The effects of building insulation on ground-level concentration levels of air pollutants are considered. We have estimated regionally averaged reductions in energy consumption between 2005 and 2020 by comparing a business as usual with a very low energy building scenario for the EU-25. The corresponding reductions in air pollutant emissions were calculated using emission factors. Annual simulations with an air-quality model, where only the emission reductions due to insulation was accounted for, were compared for the scenarios, and statistically significant changes in ground-level mass concentration of main air pollutants were found. Emission reductions of up to 9% in particulate matter and 6.3% for sulphur dioxide were found in north-western Europe. Emission changes were negligible for volatile organic compounds, and carbon monoxide decreased by 0.6% over southern Europe while nitrogen oxides changed by up to 2.5% in the Baltic region. Seasonally and regionally averaged changes in ground-level mass concentrations showed that sulphur dioxide decreased by up to 6.2% and particulate matter by up to 3.6% in north-western Europe. Nitrogen oxide concentrations decreased by 1.7% in Poland and increases of up to 0.6% were found for ozone. Carbon monoxide changes were negligible throughout the modelling domain. © 2012 Elsevier Ltd. Source

News Article
Site: http://www.topix.com/energy/alt-energy

On March 11, 2016, a consortium made up of Ecofys, the International Institute for Applied Systems Analysis , and E4tech announced that the final report on the Land Use Change study is now available online. The study was commissioned and funded by the European Commission and was focused on using the GLOBIOM model to determine ILUC associated with the ten percent renewable energy use target for transportation mandated by the European Union's 2020 goals. Start the conversation, or Read more at JD Supra.

News Article | August 31, 2016
Site: http://www.theenergycollective.com/rss/all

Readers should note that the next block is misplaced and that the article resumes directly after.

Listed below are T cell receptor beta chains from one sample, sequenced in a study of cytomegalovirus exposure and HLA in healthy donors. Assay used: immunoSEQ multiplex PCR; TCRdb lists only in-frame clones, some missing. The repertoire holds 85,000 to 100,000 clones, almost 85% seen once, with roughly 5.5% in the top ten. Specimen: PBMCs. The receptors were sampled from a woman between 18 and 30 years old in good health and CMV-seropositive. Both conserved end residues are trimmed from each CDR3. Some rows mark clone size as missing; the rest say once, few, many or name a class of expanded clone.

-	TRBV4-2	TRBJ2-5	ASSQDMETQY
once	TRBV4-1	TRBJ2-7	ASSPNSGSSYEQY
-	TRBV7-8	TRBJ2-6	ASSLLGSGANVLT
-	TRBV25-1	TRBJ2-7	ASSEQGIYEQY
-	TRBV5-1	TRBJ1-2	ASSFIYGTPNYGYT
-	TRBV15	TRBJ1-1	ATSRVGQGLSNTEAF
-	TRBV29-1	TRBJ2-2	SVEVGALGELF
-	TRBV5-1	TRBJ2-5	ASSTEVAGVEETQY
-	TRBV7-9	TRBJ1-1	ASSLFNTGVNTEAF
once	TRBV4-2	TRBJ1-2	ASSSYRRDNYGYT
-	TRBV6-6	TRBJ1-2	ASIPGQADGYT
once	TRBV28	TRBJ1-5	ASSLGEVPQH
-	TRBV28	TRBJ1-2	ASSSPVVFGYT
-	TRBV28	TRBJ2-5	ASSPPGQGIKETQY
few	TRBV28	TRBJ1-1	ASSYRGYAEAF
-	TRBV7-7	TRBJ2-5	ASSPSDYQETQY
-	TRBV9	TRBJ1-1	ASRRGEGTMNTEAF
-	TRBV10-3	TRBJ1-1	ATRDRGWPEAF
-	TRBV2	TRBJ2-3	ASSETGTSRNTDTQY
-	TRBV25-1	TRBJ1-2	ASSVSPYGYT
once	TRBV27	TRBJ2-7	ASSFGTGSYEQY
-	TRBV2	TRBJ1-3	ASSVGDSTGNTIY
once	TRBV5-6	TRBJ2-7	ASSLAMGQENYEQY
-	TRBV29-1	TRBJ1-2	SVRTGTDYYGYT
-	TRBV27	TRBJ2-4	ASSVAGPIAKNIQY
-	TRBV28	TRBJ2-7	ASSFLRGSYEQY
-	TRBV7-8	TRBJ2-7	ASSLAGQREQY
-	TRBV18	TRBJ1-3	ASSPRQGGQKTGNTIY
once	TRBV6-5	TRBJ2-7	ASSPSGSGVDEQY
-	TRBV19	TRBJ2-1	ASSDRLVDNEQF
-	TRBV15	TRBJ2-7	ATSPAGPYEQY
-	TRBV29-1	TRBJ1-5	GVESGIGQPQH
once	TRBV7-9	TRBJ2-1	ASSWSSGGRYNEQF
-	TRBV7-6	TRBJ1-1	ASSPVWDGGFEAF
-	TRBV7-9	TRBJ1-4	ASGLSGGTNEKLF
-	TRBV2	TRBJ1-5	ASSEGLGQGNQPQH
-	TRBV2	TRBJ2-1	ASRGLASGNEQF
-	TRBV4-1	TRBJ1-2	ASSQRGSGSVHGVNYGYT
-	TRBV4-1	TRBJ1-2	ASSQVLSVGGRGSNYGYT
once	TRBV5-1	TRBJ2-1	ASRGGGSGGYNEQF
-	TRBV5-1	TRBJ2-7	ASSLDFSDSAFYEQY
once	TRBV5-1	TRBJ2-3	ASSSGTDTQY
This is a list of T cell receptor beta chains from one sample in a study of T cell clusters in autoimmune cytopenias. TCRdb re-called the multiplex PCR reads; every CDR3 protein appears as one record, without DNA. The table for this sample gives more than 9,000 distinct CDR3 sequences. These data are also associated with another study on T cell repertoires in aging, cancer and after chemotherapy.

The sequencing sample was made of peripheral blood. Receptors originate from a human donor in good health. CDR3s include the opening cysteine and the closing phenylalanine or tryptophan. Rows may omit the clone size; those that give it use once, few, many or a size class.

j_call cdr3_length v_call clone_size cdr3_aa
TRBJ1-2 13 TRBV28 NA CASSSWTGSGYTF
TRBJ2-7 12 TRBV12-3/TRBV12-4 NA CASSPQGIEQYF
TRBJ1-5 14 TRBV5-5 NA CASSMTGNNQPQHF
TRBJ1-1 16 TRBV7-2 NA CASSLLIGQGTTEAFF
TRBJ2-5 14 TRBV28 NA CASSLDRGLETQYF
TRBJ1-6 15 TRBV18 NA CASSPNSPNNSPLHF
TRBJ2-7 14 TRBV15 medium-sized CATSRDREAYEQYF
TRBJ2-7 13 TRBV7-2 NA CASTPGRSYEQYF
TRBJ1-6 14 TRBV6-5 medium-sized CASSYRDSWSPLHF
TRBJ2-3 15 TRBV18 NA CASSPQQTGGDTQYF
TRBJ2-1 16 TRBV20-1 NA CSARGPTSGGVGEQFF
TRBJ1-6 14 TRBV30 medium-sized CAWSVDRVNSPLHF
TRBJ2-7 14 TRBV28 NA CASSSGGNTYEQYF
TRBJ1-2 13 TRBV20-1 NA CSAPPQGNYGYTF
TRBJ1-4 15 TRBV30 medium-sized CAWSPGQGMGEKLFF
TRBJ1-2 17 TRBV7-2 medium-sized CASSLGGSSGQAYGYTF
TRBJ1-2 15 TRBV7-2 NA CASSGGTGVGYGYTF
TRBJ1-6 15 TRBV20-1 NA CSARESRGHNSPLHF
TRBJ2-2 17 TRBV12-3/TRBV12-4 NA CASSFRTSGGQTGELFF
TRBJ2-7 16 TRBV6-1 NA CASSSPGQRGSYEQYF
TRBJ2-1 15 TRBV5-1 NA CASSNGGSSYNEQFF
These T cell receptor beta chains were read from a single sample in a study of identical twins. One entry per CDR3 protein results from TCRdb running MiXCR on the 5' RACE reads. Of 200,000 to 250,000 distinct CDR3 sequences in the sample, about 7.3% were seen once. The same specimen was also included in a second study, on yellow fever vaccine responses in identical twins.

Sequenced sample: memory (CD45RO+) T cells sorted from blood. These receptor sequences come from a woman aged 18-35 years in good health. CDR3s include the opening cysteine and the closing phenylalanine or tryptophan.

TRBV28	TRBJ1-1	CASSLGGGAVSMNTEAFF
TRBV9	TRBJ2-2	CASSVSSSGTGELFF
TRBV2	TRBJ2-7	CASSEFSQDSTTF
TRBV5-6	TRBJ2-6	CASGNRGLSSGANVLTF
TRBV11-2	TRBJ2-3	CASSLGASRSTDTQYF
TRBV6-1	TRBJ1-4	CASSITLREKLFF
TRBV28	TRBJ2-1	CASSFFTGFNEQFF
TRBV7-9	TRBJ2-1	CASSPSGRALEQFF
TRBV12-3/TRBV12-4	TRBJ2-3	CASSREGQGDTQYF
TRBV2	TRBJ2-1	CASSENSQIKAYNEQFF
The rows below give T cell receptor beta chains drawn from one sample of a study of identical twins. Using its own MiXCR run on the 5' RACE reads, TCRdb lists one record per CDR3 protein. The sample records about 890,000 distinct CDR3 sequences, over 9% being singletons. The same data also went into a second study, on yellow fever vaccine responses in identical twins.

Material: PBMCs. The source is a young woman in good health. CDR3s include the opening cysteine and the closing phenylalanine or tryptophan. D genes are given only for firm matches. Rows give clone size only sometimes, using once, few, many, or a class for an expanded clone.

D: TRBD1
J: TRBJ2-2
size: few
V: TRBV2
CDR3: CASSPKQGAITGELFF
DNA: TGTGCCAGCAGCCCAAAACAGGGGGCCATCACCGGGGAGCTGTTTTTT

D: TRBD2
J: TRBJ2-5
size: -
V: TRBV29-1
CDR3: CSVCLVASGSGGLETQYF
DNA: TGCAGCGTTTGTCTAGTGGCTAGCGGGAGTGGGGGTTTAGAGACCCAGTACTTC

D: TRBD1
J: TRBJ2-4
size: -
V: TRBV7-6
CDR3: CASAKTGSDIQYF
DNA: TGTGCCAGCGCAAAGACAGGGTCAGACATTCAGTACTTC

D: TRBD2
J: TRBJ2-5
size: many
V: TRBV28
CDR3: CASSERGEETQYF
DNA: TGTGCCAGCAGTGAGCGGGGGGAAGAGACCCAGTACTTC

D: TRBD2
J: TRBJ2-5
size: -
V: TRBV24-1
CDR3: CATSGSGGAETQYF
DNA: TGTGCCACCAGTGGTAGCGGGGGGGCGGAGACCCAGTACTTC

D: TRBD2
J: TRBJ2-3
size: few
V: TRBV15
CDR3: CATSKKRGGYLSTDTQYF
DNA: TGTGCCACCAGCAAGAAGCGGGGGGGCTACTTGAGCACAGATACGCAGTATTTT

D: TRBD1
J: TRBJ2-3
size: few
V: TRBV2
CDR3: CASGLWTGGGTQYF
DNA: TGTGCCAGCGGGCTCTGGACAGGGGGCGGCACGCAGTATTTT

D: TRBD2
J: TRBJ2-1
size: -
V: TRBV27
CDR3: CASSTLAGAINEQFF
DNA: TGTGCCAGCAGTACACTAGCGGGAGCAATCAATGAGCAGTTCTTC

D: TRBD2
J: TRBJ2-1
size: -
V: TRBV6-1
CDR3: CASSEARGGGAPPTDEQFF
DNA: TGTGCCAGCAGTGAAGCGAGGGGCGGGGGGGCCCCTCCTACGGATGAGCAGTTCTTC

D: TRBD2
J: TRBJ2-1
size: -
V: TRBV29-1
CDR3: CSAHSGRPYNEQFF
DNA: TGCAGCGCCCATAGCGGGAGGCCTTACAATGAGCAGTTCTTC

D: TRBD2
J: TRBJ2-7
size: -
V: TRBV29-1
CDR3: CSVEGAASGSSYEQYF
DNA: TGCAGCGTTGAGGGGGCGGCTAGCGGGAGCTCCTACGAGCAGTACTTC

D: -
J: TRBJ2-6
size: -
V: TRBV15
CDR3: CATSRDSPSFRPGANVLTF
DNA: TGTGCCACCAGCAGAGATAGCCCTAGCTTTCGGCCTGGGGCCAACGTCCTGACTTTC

To prevent catastrophic global warming, the world may have to issue a moratorium on new fossil-fuel power plants, writes David Fullbrook, senior consultant with DNV GL Energy’s Clean Technology Centre in Singapore. If that turns out to be politically impossible, project developers must start protecting electricity infrastructure from the impacts of a warming climate. “…if [Asia] implements the coal-based plans right now, I think we are finished,” Jim Yong Kim, World Bank president, told Washington’s Climate Action Summit in early May. Kim’s frank comments about plans by China, India, Indonesia and Vietnam to build some 340 GW of new coal power plants by 2020 – three-quarters of the world’s total – were widely reported.[1] Kim’s concerns followed dispiriting research results demonstrating that the world cannot have both more fossil-fuel power plants and less than 2 degrees Celsius of global warming. In April Dutch research consultancy Ecofys concluded that building high-efficiency low-emissions coal power plants would not keep global warming below 2 Celsius.[2] Adding costly capture and storage technology to pump greenhouse-gas emissions deep underground did not change the conclusion, said Ecofys. In February, an Oxford University team found that for an even chance of staying below 2 Celsius power plants built after 2017 must be zero carbon.[3] However, carbon capture and storage is not yet ready for thousands of coal and gas power plants planned worldwide. Slipping prospects for 2 Celsius have since May been reinforced by research from around the world indicating that without a sea change in policy there is little hope for capping warming at 1.5 Celsius, the aspirational goal introduced at the Paris climate conference last December.[4] How the world decides to respond to the climate challenge has great implications for policy, planning and investment in energy, the primary source of industrial greenhouse gas emissions, as well as for security of supply. One option is a global moratorium on new greenhouse-gas emitting fossil-fuel power plants from 2017. This could be done in combination with grants and cheap international loans to help countries that are cancelling fossil-fuel power plants to rapidly develop energy efficiency, solar and wind. Technically that’s a challenge but doable for two reasons. One, China and India are proving solar and wind can be built quickly at scale. Two, such a massive mobilization and redirection of industry has been successfully undertaken before, during World War Two. Carbon capture and nuclear power[5] could part of such a global project, if costs fall. Remarkably, the effort to hasten decarbonization of energy could quickly pay for itself. Co-benefits for health, prosperity and security may exceed the costs of scrapping fossil fuels, reckons the Global Commission for Economy and Climate.[6] In 2014 fossil fuels caused harm costing nearly 50 times more than subsidies for renewable energy, calculated International Monetary Fund analysts.[7] That year direct subsidies for fossil fuels were almost 5 times those for renewable energy, estimates the International Energy Agency.[8] Politically a moratorium looks like a tall order. Still, when the stakes are high states sometimes move swiftly. The global bailout of banks in 2008 is one example. Another is the Montreal Protocol to protect the ozone layer, agreed two years after discovery of the Antarctic ozone hole in 1985. If a moratorium remains out of reach, electricity infrastructure being built from now on must plan for the impacts of a world warming beyond 2 Celsius on food, water and security[9] to secure supply. It is an endeavour clouded by uncertainty because interdependencies and feedbacks between climate and food-providing ecosystems, societies and security are complex, dynamic and potentially surprising. Long-held design assumptions must be revisited to ensure electricity infrastructure performs as we need under an increasingly harsh climate. Engineering must pay greater attention to social stress, rising seas, and, most critically, competition for water. Steps must be taken to ensure the workforce is not undermined by climate impacts. Adapting conventional approaches generally raises costs affecting risk and return for investors committing to decades-long projects like electricity infrastructure. But second-guessing global policy over the next few years and trying to figure out the best way to adapt new infrastructure may be something of a fool’s errand. A less risky and future-proof option for planners and investors might be to fundamentally rethink how they build electricity and energy systems, preferring technologies and designs which simultaneously tackle greenhouse gas emissions and increase operational resilience to climate change. This could be a golden opportunity, particularly in Asia, where so much electricity infrastructure is yet to be built. Energy efficiency, batteries, solar modules and wind turbines are less vulnerable to climate change impacts and policy than conventional alternatives. Costs for renewable energy technologies are falling fast too, making for attractive investments, whether or not a moratorium comes to pass. David Fullbrook, an ecological economist, is senior consultant strategy and policy with DNV GL Energy in Singapore. He writes on DNV GL’s blog Energy in Transition. [2] Wong, L., de Jaeger, D., van Breevoort, P. 2016. The incompatibility of high-efficient coal technology with 2 Celsius scenarios. Utrecht: Ecofys http://www.ecofys.com/en/news/even-most-efficient-coal-puts-global-climate-goals-out-of-reach/ [3] Alexander Pfeiffer, Richard Millar, Cameron Hepburn, Eric Beinhocker, The ‘2°C capital stock’ for electricity generation: Committed cumulative carbon emissions from the electricity generation sector and the transition to a green economy, Applied Energy, Available online 24 March 2016, ISSN 0306-2619, http://dx.doi.org/10.1016/j.apenergy.2016.02.093 [5] B. K. Sovacool, A. Gilbert, and D. Nugent, “An international comparative assessment of construction cost overruns for electricity infrastructure,” Energy Res. Soc. Sci., vol. 3, pp. 152–160, Sep. 2014; Jonathan Koomey, Nathan E. Hultman, Arnulf Grubler, A reply to “Historical construction costs of global nuclear power reactors”, Energy Policy, April 2016, http://dx.doi.org/10.1016/j.enpol.2016.03.052; Alexander Gilbert, Benjamin K. Sovacool, Phil Johnstone, Andy Stirling, Cost overruns and financial risk in the construction of nuclear power reactors: A critical appraisal, Energy Policy, April 2016, http://dx.doi.org/10.1016/j.enpol.2016.04.001. [6] GCEC, “Better Growth Better Climate,” The Global Commission on the Economy and Climate, Washington, DC, 2014.